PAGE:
Little Delmar played his fiddle and the clean lonely sound of it filled the house.Momma called him scrawny with his skinny arms like the frame of a homemade kite and his shoulders that tilted in impossible ways. That’s what caught him and held him back that night.
After momma tucked him under the quilt, he snuck outside through the kitchen door to go to the pond and try to catch something. What he sought on these excursions varied; sometimes frogs, sometimes fireflies. Once, he snuck out to see the box of still blind kittens on the other side of the carport, near the brick pile.But that last time, momma’d locked the door and Little Delmar, forever so named, stuck his head and twisted his spine just so to go through the doggie door. He’d done it before. But momma heard him.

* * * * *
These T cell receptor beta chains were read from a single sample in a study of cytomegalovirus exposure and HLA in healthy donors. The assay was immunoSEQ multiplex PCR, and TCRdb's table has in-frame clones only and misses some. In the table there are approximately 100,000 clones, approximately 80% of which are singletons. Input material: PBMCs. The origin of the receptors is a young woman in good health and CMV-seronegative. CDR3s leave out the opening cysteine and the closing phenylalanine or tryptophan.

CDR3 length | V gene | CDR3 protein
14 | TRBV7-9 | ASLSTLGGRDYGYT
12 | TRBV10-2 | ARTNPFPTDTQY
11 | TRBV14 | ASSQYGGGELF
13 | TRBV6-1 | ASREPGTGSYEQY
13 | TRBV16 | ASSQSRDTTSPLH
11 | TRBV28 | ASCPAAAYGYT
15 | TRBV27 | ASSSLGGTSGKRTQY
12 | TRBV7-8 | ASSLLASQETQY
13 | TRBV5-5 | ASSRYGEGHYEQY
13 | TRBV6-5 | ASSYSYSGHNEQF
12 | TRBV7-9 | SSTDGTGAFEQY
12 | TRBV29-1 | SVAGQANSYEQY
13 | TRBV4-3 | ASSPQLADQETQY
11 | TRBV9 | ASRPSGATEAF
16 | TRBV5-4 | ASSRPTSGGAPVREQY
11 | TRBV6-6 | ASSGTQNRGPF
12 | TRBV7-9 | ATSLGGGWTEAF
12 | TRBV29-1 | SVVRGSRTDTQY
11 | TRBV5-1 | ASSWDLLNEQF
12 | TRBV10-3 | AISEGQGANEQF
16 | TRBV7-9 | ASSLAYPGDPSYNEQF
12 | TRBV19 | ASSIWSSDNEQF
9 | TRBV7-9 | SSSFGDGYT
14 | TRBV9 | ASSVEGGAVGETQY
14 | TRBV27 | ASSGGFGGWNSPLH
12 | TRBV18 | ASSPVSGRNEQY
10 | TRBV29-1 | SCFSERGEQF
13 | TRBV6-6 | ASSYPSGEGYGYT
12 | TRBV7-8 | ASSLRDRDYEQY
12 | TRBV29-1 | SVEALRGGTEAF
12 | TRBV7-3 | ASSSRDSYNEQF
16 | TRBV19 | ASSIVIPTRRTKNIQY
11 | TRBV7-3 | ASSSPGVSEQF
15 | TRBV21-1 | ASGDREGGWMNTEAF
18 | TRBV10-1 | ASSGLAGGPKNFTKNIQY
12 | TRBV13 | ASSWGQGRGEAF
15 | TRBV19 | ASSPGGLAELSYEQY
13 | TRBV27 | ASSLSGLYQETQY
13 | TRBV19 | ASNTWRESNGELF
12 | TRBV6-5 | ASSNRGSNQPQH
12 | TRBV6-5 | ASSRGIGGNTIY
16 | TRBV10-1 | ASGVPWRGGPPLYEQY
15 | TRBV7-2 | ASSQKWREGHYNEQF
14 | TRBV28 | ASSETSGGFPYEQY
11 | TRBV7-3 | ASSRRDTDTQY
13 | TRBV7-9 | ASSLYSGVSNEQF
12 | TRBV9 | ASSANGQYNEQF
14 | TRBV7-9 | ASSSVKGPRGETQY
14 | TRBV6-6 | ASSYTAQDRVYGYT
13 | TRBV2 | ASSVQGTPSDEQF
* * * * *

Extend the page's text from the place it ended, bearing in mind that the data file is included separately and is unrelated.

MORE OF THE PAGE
She grabbed the claw hammer from under her mattress and ran down the hall, her nightgown flapping like a great and terrible angel. Delmar tried backing out and got his neck caught on the heavy plastic flap. In the dark, momma threw the hammer and knocked a nice chunk of the boys’ skull out of place.